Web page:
By Eugene McGloin
MARC MacSHARRY had his best day in national politics yesterday, Tuesday.
Maybe no surprise that it didn't happen in the Dáil, in which he has only been a member for sixteen months.
Besides, the Dáil is becoming more irrelevant, helped there by its new (new?) Taoiseach.
Varadkar's rating yesterday was 4/10 max for turning up, no more.
'Mac' has put in some very good shifts as a member of the Joint Oireachtas Public Accounts Committee.
That watchdog body includes both TDs and Senators; the Sligo TD has had a few chances to shine during the past decade.
to now his best showing was on the Committee's inquiry into the banks,
where he was joined by another (then) Sligo Senator, Susan O'Keefe.
Yesterday, however, was a star day for the Sligo town TD as he cross-questioned Garda Commissioner, Noirin O'Sullivan.
In these columns nowhere will you find any criticism of O'Sullivan's work.
However she seems Hell-bent on cashing her chips with this Committee. She looks a busted flush.
'Mac' turned down the volume on himself yesterday and turned up the heat, repeatedly, under the Garda Commissioner.
It worked well. He functioned extremely in asking measured questions in a measured tone.
He quarried the Commissioner relentlessly in her refusal to provide one FACT to him.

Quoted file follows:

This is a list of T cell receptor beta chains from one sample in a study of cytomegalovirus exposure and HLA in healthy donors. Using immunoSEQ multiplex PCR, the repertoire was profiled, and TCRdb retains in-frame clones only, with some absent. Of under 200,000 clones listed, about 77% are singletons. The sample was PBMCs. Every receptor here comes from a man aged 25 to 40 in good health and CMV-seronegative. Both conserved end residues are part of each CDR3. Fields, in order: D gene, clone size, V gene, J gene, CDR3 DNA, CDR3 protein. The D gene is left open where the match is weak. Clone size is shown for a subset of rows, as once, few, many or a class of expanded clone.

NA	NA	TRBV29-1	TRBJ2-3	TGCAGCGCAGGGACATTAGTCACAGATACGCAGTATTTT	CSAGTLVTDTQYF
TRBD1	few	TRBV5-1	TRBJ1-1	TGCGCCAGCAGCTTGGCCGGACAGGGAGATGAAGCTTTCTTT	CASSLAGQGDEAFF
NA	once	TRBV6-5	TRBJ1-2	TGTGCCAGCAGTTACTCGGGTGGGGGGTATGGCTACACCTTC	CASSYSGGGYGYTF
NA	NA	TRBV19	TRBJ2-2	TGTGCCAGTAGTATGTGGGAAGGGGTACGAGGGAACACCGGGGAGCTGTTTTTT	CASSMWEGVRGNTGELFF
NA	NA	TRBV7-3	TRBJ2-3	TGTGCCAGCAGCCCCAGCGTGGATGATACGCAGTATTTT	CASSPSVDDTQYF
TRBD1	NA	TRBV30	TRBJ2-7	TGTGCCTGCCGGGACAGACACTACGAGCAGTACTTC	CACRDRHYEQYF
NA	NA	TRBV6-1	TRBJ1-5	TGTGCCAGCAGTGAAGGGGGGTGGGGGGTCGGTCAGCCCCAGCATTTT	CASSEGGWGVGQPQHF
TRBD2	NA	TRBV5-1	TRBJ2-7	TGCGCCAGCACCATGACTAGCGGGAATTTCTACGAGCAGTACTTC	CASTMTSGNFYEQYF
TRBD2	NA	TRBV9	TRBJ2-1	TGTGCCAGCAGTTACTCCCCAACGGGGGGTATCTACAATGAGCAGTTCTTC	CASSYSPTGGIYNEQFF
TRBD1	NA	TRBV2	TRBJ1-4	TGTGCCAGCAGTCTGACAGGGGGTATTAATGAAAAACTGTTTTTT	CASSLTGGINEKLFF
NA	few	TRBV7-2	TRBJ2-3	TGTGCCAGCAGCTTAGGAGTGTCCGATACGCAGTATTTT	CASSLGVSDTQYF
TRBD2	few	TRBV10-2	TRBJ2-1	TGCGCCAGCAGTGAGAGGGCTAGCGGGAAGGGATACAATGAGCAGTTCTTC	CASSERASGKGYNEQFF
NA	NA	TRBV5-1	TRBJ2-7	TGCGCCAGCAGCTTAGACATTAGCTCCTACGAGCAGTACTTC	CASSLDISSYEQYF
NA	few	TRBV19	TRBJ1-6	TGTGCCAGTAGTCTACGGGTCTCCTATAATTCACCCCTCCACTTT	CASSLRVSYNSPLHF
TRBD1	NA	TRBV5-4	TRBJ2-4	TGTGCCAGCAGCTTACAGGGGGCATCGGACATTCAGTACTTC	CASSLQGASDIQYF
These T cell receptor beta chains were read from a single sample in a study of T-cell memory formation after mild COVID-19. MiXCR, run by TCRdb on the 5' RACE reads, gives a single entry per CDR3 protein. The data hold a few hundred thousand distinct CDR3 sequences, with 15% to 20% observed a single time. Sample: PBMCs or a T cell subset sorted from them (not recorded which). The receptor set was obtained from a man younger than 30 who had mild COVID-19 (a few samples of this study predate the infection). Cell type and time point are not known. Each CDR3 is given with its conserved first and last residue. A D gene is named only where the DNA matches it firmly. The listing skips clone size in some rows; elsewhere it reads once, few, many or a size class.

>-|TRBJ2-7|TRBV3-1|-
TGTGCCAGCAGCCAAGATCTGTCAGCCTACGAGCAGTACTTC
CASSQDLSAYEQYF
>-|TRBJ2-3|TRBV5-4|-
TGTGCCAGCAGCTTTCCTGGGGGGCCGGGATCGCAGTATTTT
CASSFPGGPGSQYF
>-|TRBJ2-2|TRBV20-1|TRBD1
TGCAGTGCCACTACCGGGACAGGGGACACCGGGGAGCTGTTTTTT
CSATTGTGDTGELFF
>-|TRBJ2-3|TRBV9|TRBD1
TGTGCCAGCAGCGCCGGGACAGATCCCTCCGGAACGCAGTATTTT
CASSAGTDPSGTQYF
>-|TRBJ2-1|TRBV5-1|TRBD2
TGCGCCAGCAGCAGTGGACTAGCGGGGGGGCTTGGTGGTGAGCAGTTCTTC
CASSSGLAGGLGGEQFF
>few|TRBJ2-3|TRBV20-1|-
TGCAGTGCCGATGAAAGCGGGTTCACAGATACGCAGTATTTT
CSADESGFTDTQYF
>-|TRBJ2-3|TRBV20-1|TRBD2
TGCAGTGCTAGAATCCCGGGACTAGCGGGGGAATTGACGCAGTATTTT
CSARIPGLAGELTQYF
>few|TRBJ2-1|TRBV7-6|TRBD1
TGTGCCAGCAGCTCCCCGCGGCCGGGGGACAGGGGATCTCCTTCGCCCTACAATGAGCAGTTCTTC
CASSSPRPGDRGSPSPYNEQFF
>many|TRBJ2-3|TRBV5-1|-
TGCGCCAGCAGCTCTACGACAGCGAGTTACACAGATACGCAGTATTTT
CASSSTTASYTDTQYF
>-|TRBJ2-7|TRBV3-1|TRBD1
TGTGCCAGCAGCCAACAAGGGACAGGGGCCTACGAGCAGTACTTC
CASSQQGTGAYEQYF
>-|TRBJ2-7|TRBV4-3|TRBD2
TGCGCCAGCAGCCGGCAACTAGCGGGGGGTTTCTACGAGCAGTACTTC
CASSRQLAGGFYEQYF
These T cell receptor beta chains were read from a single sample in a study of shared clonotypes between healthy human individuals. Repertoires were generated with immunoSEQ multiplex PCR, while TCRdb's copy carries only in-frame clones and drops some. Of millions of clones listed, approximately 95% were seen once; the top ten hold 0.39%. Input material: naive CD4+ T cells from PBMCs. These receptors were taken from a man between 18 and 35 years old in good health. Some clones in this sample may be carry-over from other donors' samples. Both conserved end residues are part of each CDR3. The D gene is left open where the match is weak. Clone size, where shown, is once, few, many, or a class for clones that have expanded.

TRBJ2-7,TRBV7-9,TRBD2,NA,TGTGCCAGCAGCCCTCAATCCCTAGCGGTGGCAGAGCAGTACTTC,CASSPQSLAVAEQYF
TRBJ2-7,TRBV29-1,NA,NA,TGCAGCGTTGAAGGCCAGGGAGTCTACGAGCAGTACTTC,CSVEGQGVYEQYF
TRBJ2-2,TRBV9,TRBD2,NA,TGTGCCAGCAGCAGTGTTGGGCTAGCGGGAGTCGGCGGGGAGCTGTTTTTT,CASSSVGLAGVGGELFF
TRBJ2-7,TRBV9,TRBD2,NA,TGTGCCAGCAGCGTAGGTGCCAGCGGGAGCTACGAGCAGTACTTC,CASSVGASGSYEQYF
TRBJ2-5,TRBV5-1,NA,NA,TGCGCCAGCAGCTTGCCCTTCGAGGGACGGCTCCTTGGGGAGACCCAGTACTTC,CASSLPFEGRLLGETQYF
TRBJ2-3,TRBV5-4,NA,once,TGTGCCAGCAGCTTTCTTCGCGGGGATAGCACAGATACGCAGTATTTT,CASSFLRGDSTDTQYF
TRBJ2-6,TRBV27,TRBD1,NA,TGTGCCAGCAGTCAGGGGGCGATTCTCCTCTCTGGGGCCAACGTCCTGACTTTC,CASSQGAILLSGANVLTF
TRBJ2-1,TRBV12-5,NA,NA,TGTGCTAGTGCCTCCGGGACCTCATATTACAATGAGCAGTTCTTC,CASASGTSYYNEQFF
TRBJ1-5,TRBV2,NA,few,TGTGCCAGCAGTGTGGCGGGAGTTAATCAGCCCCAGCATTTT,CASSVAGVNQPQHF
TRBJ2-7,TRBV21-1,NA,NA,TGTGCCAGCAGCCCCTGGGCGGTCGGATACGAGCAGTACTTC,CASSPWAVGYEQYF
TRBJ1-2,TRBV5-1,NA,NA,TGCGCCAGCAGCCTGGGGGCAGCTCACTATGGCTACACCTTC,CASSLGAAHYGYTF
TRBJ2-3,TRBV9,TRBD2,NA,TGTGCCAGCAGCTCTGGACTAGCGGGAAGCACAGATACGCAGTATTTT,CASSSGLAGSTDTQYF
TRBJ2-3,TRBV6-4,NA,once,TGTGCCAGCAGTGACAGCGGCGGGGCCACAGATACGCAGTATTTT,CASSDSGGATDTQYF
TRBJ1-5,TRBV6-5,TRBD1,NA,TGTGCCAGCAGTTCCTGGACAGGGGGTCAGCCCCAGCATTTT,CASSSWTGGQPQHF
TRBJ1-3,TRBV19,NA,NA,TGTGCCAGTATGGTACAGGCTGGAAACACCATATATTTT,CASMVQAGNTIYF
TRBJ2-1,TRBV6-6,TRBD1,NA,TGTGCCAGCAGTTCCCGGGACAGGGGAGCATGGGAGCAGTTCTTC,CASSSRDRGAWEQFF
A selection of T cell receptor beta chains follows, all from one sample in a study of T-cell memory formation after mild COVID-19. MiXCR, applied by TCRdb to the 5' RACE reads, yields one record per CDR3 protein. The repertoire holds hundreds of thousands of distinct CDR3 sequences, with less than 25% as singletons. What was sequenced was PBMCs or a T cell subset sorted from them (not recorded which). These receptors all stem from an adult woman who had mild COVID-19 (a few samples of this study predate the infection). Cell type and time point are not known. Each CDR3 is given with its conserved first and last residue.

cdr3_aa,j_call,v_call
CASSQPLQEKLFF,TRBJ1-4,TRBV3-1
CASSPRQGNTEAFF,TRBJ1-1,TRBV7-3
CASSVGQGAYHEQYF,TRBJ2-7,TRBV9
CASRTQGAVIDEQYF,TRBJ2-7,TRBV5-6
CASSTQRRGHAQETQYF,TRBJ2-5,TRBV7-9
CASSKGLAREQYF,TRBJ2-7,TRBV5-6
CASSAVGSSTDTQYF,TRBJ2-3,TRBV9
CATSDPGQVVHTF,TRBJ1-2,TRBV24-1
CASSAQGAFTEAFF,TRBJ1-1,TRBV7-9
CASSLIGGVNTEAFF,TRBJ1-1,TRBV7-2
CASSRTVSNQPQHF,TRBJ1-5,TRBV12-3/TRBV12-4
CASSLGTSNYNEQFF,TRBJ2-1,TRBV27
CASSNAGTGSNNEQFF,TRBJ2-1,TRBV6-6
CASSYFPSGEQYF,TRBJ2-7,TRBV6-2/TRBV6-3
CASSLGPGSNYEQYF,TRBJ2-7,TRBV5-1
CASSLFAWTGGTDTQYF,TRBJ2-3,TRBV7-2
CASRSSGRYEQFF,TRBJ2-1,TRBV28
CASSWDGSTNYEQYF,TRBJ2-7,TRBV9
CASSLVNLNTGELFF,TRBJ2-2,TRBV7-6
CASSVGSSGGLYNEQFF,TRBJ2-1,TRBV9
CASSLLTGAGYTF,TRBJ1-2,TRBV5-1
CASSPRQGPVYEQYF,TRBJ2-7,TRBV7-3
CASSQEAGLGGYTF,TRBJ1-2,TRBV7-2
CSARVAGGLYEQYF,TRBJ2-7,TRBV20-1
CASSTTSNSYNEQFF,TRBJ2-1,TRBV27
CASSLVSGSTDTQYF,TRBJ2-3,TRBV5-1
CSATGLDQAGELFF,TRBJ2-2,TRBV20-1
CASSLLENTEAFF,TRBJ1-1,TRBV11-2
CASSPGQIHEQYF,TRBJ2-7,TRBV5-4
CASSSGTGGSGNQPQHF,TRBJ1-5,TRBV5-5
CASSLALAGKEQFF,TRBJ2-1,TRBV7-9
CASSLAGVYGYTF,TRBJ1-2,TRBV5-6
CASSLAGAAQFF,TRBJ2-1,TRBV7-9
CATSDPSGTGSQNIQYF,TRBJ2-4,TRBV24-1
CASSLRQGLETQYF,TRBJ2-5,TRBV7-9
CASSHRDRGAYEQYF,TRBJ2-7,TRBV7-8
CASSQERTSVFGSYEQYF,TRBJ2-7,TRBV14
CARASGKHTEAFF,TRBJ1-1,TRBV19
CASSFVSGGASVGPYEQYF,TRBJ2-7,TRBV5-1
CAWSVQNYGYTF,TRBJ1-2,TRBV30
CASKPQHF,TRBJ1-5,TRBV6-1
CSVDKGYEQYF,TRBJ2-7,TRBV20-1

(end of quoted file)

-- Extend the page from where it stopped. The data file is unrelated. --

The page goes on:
he wanted to know the signatory on a bank account held in Cabra, Dublin
but related to the matters being probed re: the Garda College in
In politics and journalism it does NOT always matter whether the question is answered, either.
reader, the viewer, will form their own opinion as to whether they
'believe' a particular (non) answer. Lasting impressions last.
Both RTÉ's main news yesterday evening and TV3's 'Tonight With Vincent Browne' extensively featured 'Mac.'
But his best showing was the riveting Public Accounts Committee session after tea last night.
The Committee's work was shown live for several further hours on a TV channel (too) seldom watched, the Oireachtas channel.
Sligo town's Fianna Fáil TD failed to get ANY satisfactory answers from the Garda boss.
Yesterday was hardly a special 'day to remember ' in the career of Noirin O'Sullivan.
her internal debrief on the two recent days answering questions will
not be wasted by sterile Garda groupthink or surrounded by officers and
The issues now to be decided extend beyond the original allegations and the implications WILL be far reaching for shaping the police service in the Republic.
It wasn't just with 'Mac' that Noirin O'Sullivan failed the litmus test yesterday.
failed dismally with Catherine Connolly, Mary Lou McDonald, Bobby
Aylward, with Alan Kelly and David Cullinane -- the latter two
Yet, it was not the performance which will raise most eyebrows and most questions when the Committee begins to write its report.
stonewall series by the Director General of the Department of Justice
-- upon legislators! -- had to be seen to be believed.
In contrast, the entire showing last night by Josephine Feehily, Chair of the Policing Authority was refreshing to watch.
brought brevity, precision, some insight and always great clarity to
how, say, she saw the issues she was asked about by TDs and Senators.
Yesterday was a (small) turning point for this State. How often has that been said but mark my words and mark the date.